Dante's Works


Dante wrote the De vulgari eloquentia (On the eloquence of the vernacular) sometime during the years 1304-1307, more than ten years after the Vita nuova. Written in Latin, the treatise is a defense of poetry in the vernacular (Italian) language. The De vulgari eloquentia is incomplete: even though Dante mentions material to be covered in Book 4, it finishes mid-sentence in Chapter 14 of Book 2. Dante also refers at two occasions to his exile from Florence (1302), which, together with mentions to political leaders, places the dating of the work during the first years of the fourteenth century. Put simply, Book 1 deals with language and Book 2 with poetry. In Book 1, Dante introduces the distinction between the vernacular languages (better because natural) and “grammatica” (learned language, intended is Latin, but Dante never uses that word). He also discusses the first language and the origin of linguistic diversity, going back to the story of the Tower of Babel, and draws a family tree of European languages. Then, he goes on a “hunt” for the best (“illustrious” in Dante’s words) vernacular in Italy, evaluating the speech of various cities and regions. He concludes that in no one city this vernacular is found, but he nevertheless found several traces of it. In Book 2, Dante discusses who should write in the illustrious vernacular, what to write about and how. He dedicates most attention to the last aspect, discussing the best metric form, verse length, vocabulary, style, composition, and so on, all illustrated with examples from Italian and, to a lesser extent, Occitan poetry.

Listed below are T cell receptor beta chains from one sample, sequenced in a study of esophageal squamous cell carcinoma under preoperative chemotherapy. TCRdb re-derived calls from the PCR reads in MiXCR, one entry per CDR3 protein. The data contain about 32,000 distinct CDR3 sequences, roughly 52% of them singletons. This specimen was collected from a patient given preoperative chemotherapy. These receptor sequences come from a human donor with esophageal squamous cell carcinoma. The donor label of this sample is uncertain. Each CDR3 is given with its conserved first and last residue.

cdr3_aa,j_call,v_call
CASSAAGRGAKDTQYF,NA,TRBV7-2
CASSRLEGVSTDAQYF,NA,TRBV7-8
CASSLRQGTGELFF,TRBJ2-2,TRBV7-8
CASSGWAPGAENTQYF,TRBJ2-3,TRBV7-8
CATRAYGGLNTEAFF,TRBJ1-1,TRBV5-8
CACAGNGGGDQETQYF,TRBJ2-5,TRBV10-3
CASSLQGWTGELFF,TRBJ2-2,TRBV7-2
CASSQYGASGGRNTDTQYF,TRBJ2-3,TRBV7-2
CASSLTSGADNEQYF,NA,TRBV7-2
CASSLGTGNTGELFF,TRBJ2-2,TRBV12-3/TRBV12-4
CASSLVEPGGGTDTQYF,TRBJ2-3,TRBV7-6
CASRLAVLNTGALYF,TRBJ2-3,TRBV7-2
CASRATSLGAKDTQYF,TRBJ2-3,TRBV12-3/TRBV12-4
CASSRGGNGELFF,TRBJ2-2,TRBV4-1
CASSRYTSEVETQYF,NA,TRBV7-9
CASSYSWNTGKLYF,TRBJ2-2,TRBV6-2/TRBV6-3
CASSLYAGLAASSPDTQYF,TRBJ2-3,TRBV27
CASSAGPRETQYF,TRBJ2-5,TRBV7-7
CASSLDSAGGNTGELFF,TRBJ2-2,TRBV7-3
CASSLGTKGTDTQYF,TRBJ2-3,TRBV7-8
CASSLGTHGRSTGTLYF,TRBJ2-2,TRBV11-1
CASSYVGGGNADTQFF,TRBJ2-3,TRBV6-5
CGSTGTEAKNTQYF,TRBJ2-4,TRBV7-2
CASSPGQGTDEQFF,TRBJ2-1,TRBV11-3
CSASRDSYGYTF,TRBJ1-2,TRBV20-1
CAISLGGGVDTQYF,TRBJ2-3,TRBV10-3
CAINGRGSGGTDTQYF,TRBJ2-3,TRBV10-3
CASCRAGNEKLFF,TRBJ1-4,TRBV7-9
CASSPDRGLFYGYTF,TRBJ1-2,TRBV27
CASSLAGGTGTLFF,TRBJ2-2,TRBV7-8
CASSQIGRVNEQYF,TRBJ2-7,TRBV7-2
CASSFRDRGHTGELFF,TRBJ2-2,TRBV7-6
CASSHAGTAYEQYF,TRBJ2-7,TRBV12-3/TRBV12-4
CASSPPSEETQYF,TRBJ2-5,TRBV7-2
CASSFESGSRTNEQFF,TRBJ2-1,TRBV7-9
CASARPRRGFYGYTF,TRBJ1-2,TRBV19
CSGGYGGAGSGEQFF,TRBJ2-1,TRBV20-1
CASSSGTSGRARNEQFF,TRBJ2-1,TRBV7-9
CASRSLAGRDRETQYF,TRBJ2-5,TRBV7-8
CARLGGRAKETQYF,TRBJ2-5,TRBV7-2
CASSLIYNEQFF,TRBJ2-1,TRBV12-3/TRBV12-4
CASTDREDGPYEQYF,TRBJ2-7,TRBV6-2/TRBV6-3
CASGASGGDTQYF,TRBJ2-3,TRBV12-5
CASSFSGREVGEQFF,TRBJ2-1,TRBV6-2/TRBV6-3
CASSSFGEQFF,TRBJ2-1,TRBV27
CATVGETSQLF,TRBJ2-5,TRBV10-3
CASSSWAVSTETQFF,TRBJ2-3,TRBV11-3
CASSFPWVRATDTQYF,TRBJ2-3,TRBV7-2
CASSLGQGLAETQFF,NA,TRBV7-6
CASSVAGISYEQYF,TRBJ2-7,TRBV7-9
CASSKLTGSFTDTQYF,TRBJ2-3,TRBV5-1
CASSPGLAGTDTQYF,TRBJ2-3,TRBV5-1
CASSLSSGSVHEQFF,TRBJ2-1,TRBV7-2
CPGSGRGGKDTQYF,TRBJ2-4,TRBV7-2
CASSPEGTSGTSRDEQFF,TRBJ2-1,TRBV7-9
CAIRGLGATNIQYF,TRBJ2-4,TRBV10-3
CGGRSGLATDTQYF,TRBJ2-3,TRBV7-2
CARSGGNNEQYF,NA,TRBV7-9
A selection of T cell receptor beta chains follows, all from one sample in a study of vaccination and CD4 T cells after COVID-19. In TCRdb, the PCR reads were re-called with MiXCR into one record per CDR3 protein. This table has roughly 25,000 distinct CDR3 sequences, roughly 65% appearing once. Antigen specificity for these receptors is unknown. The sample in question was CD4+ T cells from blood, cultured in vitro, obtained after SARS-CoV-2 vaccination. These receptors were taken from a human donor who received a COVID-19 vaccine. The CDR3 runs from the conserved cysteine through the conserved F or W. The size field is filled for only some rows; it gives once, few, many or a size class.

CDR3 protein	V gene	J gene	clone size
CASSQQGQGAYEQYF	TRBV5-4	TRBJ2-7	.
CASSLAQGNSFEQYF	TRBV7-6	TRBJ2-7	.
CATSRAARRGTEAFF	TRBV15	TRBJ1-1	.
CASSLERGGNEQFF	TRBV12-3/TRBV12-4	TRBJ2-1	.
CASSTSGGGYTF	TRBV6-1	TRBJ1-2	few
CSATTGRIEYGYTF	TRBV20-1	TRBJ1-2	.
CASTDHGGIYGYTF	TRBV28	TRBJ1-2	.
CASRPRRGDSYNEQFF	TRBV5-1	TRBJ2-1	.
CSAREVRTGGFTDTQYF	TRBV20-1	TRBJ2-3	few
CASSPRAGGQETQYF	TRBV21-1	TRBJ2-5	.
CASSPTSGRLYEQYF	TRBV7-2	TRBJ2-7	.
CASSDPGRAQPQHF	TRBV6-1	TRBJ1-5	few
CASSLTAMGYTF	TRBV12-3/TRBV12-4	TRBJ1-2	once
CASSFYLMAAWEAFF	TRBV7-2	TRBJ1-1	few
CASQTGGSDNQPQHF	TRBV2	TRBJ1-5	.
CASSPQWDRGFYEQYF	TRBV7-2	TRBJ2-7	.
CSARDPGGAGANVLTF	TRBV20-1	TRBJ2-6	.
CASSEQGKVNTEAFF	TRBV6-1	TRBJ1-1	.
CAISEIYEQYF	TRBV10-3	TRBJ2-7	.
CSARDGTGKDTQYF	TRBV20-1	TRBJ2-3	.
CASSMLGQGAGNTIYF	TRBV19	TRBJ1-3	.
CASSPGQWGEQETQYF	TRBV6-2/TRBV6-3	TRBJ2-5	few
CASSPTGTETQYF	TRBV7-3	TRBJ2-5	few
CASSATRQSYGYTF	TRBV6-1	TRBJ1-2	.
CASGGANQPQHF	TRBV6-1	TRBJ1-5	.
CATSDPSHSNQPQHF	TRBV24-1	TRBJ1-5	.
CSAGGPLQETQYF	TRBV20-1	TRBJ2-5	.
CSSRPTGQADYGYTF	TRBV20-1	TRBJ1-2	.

These are the terms, concepts, and people we will pay particular attention to in our discussion: